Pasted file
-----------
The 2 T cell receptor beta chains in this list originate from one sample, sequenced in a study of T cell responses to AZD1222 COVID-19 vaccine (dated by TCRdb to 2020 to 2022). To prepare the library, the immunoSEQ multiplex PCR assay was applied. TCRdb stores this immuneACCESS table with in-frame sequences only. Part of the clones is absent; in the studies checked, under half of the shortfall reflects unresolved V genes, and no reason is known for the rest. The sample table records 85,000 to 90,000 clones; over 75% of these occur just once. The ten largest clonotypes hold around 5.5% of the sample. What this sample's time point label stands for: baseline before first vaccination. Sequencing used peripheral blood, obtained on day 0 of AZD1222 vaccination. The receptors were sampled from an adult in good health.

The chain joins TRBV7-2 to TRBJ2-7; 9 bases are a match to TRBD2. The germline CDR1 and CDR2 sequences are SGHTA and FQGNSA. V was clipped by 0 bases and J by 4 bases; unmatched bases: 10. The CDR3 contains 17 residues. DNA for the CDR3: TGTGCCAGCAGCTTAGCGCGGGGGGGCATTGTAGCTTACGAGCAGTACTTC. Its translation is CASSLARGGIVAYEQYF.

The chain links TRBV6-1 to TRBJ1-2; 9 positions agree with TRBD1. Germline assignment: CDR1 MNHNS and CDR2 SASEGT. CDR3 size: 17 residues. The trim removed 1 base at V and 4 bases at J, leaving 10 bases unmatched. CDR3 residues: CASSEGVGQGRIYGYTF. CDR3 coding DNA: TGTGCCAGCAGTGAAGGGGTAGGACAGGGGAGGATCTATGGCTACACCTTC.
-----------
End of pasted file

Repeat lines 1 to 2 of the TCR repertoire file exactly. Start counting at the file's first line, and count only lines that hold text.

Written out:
The 2 T cell receptor beta chains in this list originate from one sample, sequenced in a study of T cell responses to AZD1222 COVID-19 vaccine (dated by TCRdb to 2020 to 2022). To prepare the library, the immunoSEQ multiplex PCR assay was applied. TCRdb stores this immuneACCESS table with in-frame sequences only. Part of the clones is absent; in the studies checked, under half of the shortfall reflects unresolved V genes, and no reason is known for the rest. The sample table records 85,000 to 90,000 clones; over 75% of these occur just once. The ten largest clonotypes hold around 5.5% of the sample. What this sample's time point label stands for: baseline before first vaccination. Sequencing used peripheral blood, obtained on day 0 of AZD1222 vaccination. The receptors were sampled from an adult in good health.

The chain joins TRBV7-2 to TRBJ2-7; 9 bases are a match to TRBD2. The germline CDR1 and CDR2 sequences are SGHTA and FQGNSA. V was clipped by 0 bases and J by 4 bases; unmatched bases: 10. The CDR3 contains 17 residues. DNA for the CDR3: TGTGCCAGCAGCTTAGCGCGGGGGGGCATTGTAGCTTACGAGCAGTACTTC. Its translation is CASSLARGGIVAYEQYF.